I do actually have a seat on the train by the way, but the car is wall-to-wall people, sitting and standing anywhere they can jam themselves. I get into a conversation with a guy in an England shirt sitting right in front of me. But I regret it. He's so full of crap. Doesn't rate Heskey, doesn't rate coach Sven Goran Errickson, doesn't rate David Beckham, doesn't rate Sol Campbell but thinks England will win 3-0. I busy myself in the e-mail I printed out at the hotel and brought to read on the train.

My friend Jim sent me a great parody of American football writing from the English Guardian:

A zip-two shutout for Team USA saw Mexico bested and the U.S. elevated to eight-left status at soccer's World Tournament Monday. Cobi Jones' 40-yard speed-play upfielded for Landon Donovan to put through the scorebag on his head -- equalling jubilation in the U.S. locker room. Bradley Friedel's blanking left Mex facing a negative score-stat scenario and brought America to a 9-6-5 close-out on the road. Friedel, rostering for Kasey Keller, performed big when Mexico's offensive hitman Blanco had a net-shot opportunity late in the third quarter.

And it continues about England ...

Beck, leader of the England team on converted set-plays, is lended from the Manchester Hot-Rods franchise over the summer semester. The midfieldman scooted through backfield Saturday to slap back upcoming Danemark on a zip-three reverse. Meatball sandwich Beck was left staring at a rap-sheet at World Tournament France four years back when he was sin-binned for stud-checking Argentine centre Diego Simeon. Now he has bungeed back to claim the top-dog collar on England's special team outfit. Freshman Daniel Mills, 24, known for landing big defensive hits, will be used on wing-plays allied to rookie Trevor St Clair to jostle Brazil's tight end -- mostly strikerback Dennis Nielson. Head coach Gordon-Eric Son hints power-strikes will hit upstarts Brazil early. He hopes goaltender Dave Seaman can perform his third smother-shut of the series.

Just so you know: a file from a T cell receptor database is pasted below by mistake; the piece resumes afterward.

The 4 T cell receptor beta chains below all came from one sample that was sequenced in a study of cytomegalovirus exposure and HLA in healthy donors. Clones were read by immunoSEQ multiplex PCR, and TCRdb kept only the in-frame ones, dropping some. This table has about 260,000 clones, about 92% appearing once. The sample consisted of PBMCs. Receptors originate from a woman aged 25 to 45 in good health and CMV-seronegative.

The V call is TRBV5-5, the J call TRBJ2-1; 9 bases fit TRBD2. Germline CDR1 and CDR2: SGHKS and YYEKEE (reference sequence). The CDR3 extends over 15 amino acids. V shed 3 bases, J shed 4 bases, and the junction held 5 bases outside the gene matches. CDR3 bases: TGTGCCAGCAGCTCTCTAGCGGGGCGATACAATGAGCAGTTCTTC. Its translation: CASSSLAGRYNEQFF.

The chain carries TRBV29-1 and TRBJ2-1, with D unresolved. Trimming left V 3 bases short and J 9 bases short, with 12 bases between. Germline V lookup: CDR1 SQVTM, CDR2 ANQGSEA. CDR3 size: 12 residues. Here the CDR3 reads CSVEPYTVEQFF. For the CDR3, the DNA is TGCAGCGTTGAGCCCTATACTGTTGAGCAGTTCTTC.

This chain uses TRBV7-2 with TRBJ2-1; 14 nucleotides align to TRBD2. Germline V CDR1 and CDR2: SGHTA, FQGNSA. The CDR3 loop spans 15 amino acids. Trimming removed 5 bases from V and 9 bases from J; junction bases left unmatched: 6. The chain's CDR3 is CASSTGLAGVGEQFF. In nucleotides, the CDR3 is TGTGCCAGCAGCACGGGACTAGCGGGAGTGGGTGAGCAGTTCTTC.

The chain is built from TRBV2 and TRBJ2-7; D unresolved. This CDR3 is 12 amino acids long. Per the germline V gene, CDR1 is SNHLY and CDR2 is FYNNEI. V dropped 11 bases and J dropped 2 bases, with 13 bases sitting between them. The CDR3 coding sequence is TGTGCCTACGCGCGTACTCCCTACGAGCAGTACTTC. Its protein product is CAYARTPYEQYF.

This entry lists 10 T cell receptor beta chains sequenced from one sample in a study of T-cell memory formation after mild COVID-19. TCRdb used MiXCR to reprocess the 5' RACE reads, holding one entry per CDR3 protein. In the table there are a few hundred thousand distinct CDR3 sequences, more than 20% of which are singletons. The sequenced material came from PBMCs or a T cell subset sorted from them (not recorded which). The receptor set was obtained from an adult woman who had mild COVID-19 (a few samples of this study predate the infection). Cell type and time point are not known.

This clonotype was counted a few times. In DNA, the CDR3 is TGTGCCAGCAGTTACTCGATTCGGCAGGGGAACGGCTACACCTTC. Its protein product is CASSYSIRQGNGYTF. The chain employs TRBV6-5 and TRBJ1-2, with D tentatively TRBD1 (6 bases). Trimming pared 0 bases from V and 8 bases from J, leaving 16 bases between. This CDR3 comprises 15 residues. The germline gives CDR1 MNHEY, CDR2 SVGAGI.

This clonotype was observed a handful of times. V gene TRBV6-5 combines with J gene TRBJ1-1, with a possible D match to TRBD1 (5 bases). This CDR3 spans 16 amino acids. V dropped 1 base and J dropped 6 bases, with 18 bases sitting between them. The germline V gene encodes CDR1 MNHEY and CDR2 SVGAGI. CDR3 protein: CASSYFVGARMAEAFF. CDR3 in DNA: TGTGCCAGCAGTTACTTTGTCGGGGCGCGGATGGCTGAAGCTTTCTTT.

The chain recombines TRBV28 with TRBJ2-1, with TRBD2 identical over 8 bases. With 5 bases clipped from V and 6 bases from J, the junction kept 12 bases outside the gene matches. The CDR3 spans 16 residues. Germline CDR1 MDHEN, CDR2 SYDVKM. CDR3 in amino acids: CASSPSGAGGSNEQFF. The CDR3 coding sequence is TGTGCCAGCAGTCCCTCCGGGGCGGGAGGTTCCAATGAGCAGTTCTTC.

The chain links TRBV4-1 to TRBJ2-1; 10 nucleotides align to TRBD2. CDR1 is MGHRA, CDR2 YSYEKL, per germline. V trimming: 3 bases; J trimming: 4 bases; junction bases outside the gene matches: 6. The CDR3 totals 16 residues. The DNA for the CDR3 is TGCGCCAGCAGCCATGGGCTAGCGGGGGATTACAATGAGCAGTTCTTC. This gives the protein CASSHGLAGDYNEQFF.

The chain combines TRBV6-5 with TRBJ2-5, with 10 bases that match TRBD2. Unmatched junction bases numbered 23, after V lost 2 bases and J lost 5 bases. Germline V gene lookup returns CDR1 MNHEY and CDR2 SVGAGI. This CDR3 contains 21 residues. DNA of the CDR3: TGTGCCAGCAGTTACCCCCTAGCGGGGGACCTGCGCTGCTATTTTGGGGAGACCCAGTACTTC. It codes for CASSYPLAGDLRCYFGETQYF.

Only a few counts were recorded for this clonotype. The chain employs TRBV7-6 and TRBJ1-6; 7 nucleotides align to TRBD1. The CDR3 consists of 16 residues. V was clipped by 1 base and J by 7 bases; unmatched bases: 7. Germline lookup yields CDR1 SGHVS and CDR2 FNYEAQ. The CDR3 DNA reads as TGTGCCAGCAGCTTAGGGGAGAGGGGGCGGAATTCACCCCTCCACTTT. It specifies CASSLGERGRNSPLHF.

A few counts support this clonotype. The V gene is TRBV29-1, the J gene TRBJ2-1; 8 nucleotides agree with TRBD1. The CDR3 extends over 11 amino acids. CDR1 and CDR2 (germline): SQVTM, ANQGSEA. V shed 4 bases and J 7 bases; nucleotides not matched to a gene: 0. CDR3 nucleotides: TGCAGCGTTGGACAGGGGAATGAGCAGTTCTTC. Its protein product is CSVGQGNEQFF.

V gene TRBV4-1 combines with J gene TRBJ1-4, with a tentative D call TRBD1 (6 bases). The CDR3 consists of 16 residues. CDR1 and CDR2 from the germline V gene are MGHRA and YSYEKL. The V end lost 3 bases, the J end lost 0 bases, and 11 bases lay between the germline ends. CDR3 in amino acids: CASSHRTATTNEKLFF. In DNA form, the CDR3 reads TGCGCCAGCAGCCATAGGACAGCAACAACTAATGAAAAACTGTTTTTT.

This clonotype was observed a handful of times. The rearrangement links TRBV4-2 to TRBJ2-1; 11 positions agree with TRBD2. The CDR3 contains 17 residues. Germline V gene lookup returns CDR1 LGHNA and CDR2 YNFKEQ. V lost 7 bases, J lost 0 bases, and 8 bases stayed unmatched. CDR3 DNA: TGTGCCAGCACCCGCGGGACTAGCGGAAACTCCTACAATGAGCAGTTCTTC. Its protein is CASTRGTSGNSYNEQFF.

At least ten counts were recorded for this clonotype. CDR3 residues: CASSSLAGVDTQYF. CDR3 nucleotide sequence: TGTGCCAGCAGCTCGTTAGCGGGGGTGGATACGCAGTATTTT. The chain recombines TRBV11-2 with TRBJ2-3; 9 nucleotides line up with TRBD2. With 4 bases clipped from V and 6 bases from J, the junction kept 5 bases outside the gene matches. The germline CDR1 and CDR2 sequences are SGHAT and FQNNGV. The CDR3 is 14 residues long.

And it concludes:

The soccer World Cup, a regional show based on Major League Soccer, concludes June 30 at the Grand Series finale in Japorea.

The Media Tribune, Shizuoka Stadium, 3:30 p.m.
The entire England-Brazil game is a blur. I am running a fever, I'm sure. I feel like crap or maybe it's just nerves. Or maybe it's just so bloody hot.

The national anthem is sung way, way too fast. Prince Andrew is on the big screen. The whistle. Heskey is playing out of his head -- I'm dreaming -- my prayers have been answered. And Owen's groin? No problem, but Brazil looks dangerous. And then Heskey plays a perfect ball, but no Lucio's got it, now he's lost it and Owen scores. I jump up and shake my arms so hard my watch falls off. I look at the scoreboard, ENGLAND 1 - 0 BRAZIL, and the fans to my left are singing "1-0 to the Ingerland, 1-0 to the Ingerland."